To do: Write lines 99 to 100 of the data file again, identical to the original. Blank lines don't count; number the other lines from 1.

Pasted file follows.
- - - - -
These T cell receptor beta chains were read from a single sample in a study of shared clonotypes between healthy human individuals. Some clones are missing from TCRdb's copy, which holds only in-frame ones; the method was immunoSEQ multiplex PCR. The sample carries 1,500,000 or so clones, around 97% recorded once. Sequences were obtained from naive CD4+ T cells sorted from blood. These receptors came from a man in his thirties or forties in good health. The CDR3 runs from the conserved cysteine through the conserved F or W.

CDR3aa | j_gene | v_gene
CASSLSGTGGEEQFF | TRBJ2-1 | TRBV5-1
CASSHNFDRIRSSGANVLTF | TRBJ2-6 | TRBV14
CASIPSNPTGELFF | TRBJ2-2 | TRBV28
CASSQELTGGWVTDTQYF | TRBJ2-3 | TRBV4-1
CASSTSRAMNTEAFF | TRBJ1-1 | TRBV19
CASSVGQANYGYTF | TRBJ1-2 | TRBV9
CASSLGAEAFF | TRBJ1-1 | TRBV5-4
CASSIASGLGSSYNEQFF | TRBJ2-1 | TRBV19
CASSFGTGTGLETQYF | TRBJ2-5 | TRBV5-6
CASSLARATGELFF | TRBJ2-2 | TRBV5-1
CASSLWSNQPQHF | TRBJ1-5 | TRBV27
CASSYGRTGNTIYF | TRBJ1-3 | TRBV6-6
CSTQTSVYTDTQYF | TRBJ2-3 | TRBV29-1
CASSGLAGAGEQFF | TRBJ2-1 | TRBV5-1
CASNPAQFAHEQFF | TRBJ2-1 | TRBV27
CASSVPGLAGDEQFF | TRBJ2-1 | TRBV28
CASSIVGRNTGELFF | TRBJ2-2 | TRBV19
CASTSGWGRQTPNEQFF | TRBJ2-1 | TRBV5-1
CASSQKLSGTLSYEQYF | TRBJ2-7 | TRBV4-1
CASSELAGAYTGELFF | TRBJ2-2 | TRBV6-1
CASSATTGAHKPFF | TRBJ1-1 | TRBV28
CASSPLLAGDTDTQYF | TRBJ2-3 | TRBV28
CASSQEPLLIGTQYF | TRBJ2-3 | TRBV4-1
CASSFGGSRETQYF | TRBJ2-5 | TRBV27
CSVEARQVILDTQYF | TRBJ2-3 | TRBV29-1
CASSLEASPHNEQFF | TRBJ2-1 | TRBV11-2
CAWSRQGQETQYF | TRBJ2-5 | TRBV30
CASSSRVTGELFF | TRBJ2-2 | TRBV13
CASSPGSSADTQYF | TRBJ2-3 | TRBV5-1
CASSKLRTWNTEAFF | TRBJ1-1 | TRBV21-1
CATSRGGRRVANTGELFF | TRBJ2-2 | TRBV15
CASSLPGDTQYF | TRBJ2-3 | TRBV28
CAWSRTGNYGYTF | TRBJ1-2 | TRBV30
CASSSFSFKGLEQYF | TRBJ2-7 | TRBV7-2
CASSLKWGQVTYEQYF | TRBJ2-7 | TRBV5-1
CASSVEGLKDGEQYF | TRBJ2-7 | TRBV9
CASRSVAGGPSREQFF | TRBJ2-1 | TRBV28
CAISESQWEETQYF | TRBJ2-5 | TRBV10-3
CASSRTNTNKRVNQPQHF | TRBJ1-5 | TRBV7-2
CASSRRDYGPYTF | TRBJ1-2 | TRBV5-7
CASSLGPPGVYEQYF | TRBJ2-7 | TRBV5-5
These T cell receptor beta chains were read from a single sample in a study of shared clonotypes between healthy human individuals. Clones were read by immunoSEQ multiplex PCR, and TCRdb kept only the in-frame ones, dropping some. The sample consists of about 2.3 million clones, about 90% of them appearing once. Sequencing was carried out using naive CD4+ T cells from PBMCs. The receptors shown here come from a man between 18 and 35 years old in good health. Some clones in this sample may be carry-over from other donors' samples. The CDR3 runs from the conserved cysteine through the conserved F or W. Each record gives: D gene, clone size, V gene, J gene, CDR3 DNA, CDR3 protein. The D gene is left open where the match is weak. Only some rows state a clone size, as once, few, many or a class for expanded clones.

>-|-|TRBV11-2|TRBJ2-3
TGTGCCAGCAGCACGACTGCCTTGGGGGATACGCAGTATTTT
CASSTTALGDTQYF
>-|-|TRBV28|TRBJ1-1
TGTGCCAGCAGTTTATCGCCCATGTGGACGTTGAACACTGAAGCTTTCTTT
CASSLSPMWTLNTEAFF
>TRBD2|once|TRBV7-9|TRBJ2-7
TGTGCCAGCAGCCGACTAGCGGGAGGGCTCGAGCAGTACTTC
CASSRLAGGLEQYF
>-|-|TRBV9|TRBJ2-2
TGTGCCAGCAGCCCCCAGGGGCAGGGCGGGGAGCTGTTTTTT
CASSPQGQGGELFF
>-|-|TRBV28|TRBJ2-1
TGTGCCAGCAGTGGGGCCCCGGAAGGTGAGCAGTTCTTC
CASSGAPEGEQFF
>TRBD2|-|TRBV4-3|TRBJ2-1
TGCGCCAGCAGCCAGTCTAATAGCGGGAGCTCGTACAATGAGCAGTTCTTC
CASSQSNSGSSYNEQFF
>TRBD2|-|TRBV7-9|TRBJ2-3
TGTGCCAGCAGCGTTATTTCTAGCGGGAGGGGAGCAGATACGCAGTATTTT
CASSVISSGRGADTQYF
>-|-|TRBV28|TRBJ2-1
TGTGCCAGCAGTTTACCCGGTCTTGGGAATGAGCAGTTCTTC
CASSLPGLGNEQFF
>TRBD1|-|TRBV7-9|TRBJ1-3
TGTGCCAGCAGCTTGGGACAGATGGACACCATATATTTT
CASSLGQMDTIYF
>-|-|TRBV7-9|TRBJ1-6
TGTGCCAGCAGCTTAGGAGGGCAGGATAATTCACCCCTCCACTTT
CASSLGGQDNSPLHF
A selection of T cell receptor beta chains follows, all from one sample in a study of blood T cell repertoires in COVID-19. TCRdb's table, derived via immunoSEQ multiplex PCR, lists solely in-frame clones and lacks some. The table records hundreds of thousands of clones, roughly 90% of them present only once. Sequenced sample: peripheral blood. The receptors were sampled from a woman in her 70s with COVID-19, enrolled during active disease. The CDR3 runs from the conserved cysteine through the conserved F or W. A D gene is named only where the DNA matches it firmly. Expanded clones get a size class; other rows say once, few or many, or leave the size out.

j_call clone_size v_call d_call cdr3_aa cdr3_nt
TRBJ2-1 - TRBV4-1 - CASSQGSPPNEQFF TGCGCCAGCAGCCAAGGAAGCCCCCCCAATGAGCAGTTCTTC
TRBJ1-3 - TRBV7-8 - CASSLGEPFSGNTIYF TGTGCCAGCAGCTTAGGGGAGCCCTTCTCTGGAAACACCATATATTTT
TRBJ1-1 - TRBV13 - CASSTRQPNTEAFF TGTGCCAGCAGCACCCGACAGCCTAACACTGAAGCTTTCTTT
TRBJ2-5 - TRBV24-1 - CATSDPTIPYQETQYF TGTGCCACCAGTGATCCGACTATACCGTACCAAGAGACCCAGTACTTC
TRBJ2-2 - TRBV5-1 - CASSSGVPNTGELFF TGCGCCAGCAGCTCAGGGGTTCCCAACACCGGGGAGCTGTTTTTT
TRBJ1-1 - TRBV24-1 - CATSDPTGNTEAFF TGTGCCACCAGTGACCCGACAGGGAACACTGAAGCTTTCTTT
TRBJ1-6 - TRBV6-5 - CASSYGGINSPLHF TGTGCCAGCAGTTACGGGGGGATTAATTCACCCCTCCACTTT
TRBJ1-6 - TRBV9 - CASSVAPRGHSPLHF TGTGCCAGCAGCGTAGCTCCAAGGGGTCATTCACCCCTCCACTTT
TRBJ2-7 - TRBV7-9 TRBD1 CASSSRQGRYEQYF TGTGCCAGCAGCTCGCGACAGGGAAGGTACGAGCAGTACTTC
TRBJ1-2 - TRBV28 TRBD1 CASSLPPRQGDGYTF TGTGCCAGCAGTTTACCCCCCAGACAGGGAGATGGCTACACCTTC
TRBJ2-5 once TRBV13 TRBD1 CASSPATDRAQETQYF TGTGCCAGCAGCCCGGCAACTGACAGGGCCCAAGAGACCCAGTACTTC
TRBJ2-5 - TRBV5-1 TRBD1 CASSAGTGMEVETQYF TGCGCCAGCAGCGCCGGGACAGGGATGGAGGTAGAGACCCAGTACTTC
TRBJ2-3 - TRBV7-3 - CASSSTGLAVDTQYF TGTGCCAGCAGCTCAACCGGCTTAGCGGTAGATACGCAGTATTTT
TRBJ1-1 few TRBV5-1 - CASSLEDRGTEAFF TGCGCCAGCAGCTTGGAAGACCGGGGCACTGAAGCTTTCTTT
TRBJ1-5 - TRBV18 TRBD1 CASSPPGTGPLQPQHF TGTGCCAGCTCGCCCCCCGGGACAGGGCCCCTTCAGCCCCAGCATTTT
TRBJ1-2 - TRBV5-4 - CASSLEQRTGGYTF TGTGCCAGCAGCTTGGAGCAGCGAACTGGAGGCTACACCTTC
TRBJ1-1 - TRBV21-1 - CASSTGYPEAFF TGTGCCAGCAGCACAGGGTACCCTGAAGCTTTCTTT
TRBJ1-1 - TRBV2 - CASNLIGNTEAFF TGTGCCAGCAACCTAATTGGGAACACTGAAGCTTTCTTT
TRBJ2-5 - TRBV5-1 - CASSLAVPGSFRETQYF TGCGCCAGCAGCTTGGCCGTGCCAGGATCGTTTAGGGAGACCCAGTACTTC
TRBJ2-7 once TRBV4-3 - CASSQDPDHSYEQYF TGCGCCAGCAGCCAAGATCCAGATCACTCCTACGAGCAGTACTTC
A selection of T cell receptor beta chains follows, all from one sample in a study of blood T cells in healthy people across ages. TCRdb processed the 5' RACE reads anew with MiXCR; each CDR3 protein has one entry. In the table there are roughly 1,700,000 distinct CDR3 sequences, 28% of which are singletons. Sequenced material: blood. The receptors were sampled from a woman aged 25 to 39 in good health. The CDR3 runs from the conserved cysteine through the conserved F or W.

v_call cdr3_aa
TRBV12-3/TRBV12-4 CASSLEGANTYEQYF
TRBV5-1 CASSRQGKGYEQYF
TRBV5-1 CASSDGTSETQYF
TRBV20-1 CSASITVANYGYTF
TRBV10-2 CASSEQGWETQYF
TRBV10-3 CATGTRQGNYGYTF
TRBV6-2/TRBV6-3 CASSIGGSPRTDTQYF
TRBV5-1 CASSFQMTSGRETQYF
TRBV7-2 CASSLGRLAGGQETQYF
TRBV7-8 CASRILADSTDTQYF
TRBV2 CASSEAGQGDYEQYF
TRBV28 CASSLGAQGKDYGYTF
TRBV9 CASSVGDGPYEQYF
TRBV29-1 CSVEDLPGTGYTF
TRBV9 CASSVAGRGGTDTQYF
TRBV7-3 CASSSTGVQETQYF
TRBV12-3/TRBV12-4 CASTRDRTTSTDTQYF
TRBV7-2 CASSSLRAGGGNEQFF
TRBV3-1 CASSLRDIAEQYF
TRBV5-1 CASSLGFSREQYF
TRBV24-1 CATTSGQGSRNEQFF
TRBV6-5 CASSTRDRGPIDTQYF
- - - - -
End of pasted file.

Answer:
TRBV12-3/TRBV12-4 CASSLEGANTYEQYF
TRBV5-1 CASSRQGKGYEQYF